For the first few months of a baby’s life, he needs to know you’re there, to develop a trust and a bond. He cries and you come running. But after several months of this, my son and I entered an exhausting cycle. I would rock him, he would fall asleep, I would lay him in the crib, he would wake the second his head hit the mattress, he would cry, I would pick him back up, I would rock him, he would fall asleep, I would lay him in the crib, he would wake the second his head hit the mattress. … Finally, our pediatrician said it was time to let him “cry it out” and learn to soothe himself, or neither of us would get any sleep.
An elaborate plan was established that involved me laying him in the crib, leaving the room, letting him cry for 3 minutes, going back in to comfort him, leaving and letting him cry for 5 minutes, going back in to comfort him, leaving and letting him cry for 7 minutes, going back in to comfort him—extending the waiting period each time until he had finally exhausted himself and fallen asleep. I was nervous. But I was ready. I had the stopwatch set on my cell phone. I had baskets of laundry lined up for folding, to keep my hands busy instead of wringing in anxiety. I created a music playlist to keep my spirits up so the crying wouldn’t drive me mad. My husband was on standby to take shifts.
We put the plan into action. My son cried for 30 seconds and fell asleep. We stood in the silent hallway outside his room, flabbergasted.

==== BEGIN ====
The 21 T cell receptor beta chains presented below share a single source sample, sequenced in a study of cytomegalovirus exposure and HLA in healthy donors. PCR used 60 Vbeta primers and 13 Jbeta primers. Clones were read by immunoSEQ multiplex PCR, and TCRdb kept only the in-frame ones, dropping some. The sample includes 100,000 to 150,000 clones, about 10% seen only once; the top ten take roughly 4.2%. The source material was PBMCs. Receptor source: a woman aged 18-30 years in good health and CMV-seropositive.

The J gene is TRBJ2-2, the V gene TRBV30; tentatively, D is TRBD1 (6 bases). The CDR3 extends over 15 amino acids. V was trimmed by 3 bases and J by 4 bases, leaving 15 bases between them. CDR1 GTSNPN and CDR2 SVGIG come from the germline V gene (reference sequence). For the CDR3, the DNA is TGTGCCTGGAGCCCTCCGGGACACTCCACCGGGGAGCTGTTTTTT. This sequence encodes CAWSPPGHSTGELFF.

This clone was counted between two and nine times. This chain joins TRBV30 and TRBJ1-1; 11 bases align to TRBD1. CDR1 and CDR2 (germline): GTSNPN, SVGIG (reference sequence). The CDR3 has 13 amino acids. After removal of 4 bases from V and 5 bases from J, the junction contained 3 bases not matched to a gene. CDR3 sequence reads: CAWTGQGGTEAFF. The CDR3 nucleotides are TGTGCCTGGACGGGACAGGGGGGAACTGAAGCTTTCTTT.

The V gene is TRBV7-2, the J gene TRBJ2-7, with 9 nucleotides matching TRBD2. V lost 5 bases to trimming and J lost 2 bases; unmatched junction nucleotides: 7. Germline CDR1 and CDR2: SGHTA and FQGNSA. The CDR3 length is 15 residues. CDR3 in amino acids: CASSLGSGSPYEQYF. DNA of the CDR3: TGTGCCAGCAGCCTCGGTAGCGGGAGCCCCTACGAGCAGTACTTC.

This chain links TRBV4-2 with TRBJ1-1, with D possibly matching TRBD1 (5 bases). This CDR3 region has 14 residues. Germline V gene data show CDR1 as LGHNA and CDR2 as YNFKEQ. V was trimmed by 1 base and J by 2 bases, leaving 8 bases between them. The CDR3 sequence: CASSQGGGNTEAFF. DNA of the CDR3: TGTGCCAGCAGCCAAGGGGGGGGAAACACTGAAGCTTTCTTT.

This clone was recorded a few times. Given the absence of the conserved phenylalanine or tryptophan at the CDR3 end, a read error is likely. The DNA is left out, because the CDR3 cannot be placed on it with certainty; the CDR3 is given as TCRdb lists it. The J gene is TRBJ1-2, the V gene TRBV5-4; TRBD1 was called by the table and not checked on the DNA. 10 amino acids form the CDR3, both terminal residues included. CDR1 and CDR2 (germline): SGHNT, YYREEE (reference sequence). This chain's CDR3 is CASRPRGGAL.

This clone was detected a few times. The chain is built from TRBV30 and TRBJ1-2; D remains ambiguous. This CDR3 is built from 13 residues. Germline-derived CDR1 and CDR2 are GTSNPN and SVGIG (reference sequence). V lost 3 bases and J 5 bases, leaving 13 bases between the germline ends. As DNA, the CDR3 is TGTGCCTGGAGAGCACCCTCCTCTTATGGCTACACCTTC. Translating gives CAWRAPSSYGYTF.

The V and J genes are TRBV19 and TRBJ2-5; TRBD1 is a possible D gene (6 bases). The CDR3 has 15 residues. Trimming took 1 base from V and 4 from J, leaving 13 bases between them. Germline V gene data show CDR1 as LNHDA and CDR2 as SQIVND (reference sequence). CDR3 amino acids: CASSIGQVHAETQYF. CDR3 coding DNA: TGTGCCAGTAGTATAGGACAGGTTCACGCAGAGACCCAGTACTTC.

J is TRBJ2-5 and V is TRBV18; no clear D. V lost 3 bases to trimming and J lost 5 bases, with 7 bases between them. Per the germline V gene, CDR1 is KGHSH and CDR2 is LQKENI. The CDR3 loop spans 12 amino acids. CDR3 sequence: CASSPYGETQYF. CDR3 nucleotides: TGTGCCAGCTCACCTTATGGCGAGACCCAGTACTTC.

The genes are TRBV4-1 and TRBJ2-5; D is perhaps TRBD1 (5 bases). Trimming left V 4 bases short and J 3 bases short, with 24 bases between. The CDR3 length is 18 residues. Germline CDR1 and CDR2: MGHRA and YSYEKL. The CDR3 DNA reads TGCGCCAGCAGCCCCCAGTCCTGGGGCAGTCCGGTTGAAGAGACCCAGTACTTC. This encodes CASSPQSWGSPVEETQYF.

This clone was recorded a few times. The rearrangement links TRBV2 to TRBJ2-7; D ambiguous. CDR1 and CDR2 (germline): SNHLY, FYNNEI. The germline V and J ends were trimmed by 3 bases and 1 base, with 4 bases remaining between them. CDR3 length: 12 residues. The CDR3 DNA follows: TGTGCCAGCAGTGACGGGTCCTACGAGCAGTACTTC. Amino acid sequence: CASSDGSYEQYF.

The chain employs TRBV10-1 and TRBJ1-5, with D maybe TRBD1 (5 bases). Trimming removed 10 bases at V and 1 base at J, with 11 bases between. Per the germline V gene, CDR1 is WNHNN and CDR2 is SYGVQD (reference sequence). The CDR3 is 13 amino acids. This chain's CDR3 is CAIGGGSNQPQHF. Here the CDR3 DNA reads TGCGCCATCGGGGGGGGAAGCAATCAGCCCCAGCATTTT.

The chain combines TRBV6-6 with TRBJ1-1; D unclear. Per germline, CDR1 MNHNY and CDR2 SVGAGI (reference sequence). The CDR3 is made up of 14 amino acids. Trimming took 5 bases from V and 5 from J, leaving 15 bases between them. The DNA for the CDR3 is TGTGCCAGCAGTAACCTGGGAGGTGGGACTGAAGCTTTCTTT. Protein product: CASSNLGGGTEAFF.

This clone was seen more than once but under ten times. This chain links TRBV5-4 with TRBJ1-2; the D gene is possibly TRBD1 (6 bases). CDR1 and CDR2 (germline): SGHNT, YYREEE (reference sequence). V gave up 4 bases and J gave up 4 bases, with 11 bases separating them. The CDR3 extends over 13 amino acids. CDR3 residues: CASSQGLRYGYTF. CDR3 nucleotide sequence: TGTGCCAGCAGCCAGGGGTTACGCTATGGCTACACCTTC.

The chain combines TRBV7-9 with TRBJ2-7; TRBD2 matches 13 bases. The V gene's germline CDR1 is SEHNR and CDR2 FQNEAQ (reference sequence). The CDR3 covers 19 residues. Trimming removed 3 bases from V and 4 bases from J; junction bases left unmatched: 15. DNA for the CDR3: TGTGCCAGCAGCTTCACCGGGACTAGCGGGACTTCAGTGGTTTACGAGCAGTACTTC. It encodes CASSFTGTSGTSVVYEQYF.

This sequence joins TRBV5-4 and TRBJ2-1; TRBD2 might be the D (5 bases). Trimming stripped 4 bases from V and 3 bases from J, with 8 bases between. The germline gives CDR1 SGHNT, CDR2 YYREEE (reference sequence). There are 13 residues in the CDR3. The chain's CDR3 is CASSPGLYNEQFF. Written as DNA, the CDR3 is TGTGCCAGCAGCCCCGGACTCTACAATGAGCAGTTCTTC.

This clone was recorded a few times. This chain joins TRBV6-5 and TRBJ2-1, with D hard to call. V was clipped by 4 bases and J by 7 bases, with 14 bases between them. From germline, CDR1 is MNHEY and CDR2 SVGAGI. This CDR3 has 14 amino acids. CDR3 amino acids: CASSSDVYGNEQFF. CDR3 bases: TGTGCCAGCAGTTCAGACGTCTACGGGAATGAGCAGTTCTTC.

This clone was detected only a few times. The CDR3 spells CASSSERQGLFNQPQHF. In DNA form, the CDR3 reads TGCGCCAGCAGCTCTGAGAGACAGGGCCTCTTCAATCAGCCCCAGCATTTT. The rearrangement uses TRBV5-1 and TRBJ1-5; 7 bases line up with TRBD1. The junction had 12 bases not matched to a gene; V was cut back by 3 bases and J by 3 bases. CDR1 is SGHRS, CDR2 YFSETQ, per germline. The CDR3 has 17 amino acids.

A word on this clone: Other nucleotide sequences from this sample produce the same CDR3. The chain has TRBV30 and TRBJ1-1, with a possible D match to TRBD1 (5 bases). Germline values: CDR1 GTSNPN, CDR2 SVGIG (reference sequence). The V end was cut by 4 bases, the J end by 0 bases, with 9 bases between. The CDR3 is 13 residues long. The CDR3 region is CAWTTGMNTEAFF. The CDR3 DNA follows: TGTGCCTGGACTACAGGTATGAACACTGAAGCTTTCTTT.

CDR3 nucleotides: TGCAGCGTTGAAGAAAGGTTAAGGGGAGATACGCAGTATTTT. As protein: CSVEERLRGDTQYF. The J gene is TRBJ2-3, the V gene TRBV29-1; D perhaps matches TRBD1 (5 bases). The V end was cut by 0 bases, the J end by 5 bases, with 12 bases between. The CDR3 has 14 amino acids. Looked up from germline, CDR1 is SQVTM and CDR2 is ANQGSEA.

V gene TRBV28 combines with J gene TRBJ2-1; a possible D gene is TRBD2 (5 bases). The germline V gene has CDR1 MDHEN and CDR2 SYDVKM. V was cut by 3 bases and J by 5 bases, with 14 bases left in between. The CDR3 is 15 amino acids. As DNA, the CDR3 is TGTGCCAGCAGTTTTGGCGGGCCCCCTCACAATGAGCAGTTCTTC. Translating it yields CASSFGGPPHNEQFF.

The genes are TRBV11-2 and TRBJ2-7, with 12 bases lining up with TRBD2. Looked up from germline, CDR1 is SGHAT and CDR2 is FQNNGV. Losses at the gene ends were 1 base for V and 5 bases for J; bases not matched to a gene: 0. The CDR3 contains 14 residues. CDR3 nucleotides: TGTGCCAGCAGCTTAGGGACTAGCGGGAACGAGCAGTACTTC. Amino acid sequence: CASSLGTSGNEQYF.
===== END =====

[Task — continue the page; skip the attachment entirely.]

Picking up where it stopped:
I had never even let him cry for 30 seconds.
I felt a bit foolish.
If you get to a place where you are struggling mightily with something in your story, sometimes you need to give your muse a chance to calm itself. What might happen if you exit the cycle of whatever is frustrating you and simply step away?
4. Resist the urge to compare yourself to others.
Some babies walk at 10 months. Some at a year. Some at 18 months. New parents are constantly cautioned that there is a wide range of “normal” and that comparing your child to others only puts more pressure on everyone involved.
Some authors publish their first novel and hit The New York Times bestsellers list. Others get an agent but never get published. Some break in but spend their entire careers on the mid-list. Some decide to self-publish and laugh all the way to the bank. Some decide to self-publish and go broke.
If there’s one thing I’ve learned in my time at the helm of WD, it’s that no two writing careers are alike. Comparison can breed envy and smugness, equally dangerous. Resist the urge. No good will come of it.
5. What your writing is today is not necessarily what it will be tomorrow.
One day, your baby stays exactly where you put her. Then suddenly, she can crawl, even cruise behind a push toy. Then you’re chasing her up the stairs, around the yard, following her tricycle down the driveway. You look back with wonder at how far you’ve both come. The days seemed so long, at the time—has it really been a year? You learn that when your child starts getting clingy or whiny or experimenting with how loud she can scream, that doesn’t mean it’s a new personality trait—it’s just a phase.
What your writing is today is not necessarily what it will be a month from now, or six months, or a year. It will grow and change. You will reach milestones, both in your craft and your career. So on the rough days, tell yourself that it’s just a phase. And even when it gets rough, don’t wish it away. One day you’ll look back at these sleepless nights and tentative first steps and marvel at how far you’ve come.
So what about you: What does your personal storm that you’re writing in look like? And what lessons has it taught you that apply to your own writing—and might help others, too?
Jessica Strawser is the editor of Writer’s Digest magazine. She has contributed to a smattering of blogs and publications, most recently The New York Times‘ Modern Love column. She blogs weekly at WD’s There Are No Rules and tweets about writing @jessicastrawser.